American potential: How the Inflation Reduction Act will help clean up the US


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When I think about the most promising global growth prospects for Mitsubishi Heavy Industries (MHI) Group, I always return to America: the US is the world's only $20 trillion economy; it has an established legal system and solid institutions; stable politics and the dominant fiat currency. Most importantly, it has 330 million people imbued with a positive 'can do' mentality and an entrepreneurial spirit.

This is a market that can afford MHI's sophisticated products and services and if we cannot be successful in America, then there aren't a lot of places left in the world where we can.

Recently, the US reasserted its leadership in fighting climate change with the unexpected passage of the Inflation Reduction Act (IRA), which includes almost $370 billion worth of incentives to reduce carbon emissions. Consider the sheer scale of this bill, worth almost half of Japan's annual public spending — such sums are only possible in America!

Enormous Impact on Green Technologies

It is all the more welcome for being such a surprise. The clean energy industry had been waiting for two years, hoping the Biden administration would garner sufficient support to pass an extension of existing tax credits. The IRA not only delivers such extensions but goes well beyond past legislation by expanding these tax credits to apply to additional technologies.

At MHI Americas headquarters in Houston we continue to analyze the provisions of the IRA and we see several ways this can benefit our customers and ourselves. The extension of the 30% investment tax credit (ITC) has potential to fuel further growth of Oriden, our US solar developer that already has 3 Gigawatts of projects in the pipeline.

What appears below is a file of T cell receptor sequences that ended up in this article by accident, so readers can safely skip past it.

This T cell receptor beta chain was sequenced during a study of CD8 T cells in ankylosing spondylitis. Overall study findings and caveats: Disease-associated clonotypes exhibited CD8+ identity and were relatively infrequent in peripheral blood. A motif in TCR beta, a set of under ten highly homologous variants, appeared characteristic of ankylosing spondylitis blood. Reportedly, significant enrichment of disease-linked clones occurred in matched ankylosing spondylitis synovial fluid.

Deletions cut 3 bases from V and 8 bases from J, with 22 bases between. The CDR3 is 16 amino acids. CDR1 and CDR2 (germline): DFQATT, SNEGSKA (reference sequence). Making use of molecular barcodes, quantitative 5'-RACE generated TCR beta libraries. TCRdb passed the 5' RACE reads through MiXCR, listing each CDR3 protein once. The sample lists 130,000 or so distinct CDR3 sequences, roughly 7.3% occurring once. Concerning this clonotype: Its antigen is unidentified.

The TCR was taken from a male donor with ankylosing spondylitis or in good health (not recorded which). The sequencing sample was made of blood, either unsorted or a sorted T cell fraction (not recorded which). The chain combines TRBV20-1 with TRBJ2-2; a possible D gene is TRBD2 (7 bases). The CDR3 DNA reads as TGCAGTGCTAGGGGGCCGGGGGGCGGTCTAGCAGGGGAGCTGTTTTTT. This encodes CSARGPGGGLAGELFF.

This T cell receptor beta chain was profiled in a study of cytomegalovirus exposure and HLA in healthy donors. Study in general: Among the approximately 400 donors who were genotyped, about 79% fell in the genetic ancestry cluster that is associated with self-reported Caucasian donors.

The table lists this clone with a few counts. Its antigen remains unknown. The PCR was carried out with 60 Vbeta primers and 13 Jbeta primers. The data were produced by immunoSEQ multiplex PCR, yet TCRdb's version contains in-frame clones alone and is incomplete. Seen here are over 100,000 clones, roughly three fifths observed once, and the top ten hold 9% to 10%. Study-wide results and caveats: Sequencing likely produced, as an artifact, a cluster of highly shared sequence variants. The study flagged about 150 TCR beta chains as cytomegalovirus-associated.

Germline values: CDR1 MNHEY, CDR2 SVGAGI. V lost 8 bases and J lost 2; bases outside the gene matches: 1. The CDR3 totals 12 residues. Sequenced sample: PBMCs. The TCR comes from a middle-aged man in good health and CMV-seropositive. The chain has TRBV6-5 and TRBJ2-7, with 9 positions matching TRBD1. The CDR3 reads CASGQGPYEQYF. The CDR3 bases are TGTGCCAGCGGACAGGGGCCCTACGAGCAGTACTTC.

Mitsubishi Power, the parent company of Oriden and a power solutions brand of Mitsubishi Heavy Industries, here in America, stands to gain the most as it expands its footprint into Hydrogen Hub development following the successful launch of the ACES Delta-1 project in Utah. The IRA will also fuel growth in industrial scale battery storage projects since stand-alone storage projects will newly qualify for ITC, a path that was not available in the past.

Separately, the existing 45Q tax credit for carbon capture and storage (CCS) facilities has been expanded, with the price per ton of carbon dioxide sequestered raised from $50 to $85 — a level that should now be high enough to spur much greater adoption of CCS technology. My only caveat is that many developers do not have large enough profits to be able to fully offset their 45Q credits. However, projects can now be structured to overcome this, for example by taking advantage of the direct pay features or selling the tax credits to a consortium with enough taxable income to absorb the credits generated.

Evolving Hydrogen Ecosystem